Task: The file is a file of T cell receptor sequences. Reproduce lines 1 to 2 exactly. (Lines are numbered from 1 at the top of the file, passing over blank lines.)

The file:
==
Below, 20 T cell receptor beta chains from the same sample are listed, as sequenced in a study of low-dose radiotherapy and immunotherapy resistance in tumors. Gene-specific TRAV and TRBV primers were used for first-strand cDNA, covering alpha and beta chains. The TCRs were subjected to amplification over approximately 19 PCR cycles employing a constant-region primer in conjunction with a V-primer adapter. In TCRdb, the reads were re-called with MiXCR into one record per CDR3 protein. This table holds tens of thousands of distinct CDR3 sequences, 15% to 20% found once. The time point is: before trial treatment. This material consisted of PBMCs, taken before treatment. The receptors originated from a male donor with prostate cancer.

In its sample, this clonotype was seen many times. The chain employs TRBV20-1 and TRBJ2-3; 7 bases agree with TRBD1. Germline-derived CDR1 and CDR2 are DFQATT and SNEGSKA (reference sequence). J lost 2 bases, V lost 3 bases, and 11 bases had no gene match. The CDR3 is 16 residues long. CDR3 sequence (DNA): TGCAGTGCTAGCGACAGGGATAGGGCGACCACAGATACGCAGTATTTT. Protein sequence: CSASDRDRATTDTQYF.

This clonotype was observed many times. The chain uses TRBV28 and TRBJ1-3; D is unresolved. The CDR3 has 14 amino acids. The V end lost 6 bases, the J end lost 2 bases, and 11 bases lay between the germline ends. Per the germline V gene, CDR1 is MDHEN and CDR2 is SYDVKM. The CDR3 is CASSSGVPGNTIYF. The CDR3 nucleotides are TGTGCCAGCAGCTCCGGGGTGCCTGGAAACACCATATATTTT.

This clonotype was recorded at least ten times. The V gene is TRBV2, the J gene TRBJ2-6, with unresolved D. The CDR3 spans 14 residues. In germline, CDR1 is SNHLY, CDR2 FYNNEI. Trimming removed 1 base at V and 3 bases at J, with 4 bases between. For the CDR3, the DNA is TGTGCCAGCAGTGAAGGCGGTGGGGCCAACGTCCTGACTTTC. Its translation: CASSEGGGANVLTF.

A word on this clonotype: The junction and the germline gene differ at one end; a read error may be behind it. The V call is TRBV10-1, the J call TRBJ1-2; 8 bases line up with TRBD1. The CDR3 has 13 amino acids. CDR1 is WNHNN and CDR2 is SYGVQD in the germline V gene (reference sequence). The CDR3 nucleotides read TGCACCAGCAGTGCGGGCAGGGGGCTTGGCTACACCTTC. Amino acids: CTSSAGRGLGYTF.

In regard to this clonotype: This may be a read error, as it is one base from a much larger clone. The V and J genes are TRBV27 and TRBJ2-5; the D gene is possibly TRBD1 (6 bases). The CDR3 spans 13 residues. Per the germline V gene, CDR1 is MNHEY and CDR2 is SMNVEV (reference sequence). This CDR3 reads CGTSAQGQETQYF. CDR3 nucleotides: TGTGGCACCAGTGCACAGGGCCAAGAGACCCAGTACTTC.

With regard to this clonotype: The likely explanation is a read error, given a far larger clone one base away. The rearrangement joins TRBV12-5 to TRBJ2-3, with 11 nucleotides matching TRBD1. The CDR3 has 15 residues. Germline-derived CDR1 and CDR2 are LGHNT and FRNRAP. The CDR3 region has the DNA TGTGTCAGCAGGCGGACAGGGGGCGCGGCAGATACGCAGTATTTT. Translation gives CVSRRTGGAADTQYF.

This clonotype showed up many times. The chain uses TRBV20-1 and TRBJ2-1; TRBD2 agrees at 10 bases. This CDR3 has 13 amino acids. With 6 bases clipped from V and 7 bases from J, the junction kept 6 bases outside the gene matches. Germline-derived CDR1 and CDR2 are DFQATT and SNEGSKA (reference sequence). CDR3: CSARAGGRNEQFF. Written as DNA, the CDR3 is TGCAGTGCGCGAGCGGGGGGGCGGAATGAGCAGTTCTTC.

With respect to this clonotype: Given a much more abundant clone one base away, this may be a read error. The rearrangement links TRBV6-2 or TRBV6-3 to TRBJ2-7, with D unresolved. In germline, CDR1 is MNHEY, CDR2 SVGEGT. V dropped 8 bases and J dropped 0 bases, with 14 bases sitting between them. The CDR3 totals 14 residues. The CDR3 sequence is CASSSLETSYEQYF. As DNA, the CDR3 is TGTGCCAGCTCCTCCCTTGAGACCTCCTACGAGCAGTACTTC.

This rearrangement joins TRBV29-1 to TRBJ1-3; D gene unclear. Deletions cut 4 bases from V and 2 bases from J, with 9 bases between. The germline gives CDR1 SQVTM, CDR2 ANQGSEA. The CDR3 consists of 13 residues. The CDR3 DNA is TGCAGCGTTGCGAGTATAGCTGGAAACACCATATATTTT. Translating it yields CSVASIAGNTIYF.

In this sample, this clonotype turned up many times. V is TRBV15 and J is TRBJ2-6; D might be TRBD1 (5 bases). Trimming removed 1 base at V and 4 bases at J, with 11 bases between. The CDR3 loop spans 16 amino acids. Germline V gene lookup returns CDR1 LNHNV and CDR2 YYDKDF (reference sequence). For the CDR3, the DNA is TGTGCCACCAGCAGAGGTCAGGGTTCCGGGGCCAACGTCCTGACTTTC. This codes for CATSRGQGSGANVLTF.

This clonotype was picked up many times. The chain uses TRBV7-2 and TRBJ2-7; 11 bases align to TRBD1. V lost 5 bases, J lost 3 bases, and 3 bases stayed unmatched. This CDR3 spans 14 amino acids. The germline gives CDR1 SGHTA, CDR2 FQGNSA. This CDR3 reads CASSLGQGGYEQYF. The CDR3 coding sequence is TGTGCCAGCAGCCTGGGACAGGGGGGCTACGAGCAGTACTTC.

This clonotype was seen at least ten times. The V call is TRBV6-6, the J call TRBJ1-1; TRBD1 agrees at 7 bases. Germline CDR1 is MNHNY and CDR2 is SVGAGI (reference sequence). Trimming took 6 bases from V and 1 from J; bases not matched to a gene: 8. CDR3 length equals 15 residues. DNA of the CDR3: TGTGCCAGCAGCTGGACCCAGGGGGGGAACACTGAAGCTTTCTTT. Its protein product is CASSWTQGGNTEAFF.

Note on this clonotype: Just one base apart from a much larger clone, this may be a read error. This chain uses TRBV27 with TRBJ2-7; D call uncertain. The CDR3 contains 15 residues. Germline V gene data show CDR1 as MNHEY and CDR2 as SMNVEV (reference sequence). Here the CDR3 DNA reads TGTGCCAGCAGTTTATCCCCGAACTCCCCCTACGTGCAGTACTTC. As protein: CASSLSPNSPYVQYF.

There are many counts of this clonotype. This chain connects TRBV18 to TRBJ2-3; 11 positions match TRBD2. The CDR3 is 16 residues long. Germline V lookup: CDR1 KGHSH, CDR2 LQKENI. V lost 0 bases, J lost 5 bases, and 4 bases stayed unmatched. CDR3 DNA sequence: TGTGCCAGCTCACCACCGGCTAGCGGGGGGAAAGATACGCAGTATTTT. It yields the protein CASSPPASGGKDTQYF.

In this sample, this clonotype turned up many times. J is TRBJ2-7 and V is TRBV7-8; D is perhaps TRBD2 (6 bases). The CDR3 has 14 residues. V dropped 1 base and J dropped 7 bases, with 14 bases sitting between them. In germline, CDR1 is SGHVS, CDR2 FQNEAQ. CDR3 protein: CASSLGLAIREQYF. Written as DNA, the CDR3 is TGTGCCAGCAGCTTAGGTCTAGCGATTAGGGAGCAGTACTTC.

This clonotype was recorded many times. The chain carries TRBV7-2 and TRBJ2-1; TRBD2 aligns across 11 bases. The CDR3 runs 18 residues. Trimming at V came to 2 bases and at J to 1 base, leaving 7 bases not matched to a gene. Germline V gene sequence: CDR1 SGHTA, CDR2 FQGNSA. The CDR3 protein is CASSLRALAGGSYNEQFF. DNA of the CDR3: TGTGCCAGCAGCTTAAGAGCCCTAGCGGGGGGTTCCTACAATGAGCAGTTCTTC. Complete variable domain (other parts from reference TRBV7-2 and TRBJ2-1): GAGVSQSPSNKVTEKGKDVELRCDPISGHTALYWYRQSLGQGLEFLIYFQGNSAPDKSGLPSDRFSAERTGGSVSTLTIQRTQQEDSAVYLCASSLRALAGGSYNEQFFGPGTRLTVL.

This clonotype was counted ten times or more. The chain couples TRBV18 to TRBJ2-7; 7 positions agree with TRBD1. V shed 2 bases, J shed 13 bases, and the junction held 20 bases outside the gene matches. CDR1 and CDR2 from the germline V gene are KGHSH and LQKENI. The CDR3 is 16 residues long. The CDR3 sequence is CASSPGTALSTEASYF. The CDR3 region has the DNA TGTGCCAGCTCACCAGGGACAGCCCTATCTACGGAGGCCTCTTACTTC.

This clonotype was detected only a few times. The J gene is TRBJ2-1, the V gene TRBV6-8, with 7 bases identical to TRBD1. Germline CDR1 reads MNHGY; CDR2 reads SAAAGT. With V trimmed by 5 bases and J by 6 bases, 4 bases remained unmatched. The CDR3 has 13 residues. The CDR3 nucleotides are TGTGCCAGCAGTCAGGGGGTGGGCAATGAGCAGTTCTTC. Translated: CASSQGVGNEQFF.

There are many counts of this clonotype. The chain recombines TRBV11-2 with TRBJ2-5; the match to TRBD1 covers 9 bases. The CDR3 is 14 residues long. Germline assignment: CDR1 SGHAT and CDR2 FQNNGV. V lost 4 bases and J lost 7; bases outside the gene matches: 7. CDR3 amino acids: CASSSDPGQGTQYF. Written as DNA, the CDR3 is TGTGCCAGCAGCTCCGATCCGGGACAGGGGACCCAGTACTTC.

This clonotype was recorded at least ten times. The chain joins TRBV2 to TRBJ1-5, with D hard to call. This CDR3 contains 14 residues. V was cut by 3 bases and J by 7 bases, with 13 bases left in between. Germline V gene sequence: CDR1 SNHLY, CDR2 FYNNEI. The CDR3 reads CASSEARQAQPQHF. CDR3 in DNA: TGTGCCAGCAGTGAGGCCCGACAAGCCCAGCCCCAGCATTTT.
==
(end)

Below, 20 T cell receptor beta chains from the same sample are listed, as sequenced in a study of low-dose radiotherapy and immunotherapy resistance in tumors. Gene-specific TRAV and TRBV primers were used for first-strand cDNA, covering alpha and beta chains. The TCRs were subjected to amplification over approximately 19 PCR cycles employing a constant-region primer in conjunction with a V-primer adapter. In TCRdb, the reads were re-called with MiXCR into one record per CDR3 protein. This table holds tens of thousands of distinct CDR3 sequences, 15% to 20% found once. The time point is: before trial treatment. This material consisted of PBMCs, taken before treatment. The receptors originated from a male donor with prostate cancer.

In its sample, this clonotype was seen many times. The chain employs TRBV20-1 and TRBJ2-3; 7 bases agree with TRBD1. Germline-derived CDR1 and CDR2 are DFQATT and SNEGSKA (reference sequence). J lost 2 bases, V lost 3 bases, and 11 bases had no gene match. The CDR3 is 16 residues long. CDR3 sequence (DNA): TGCAGTGCTAGCGACAGGGATAGGGCGACCACAGATACGCAGTATTTT. Protein sequence: CSASDRDRATTDTQYF.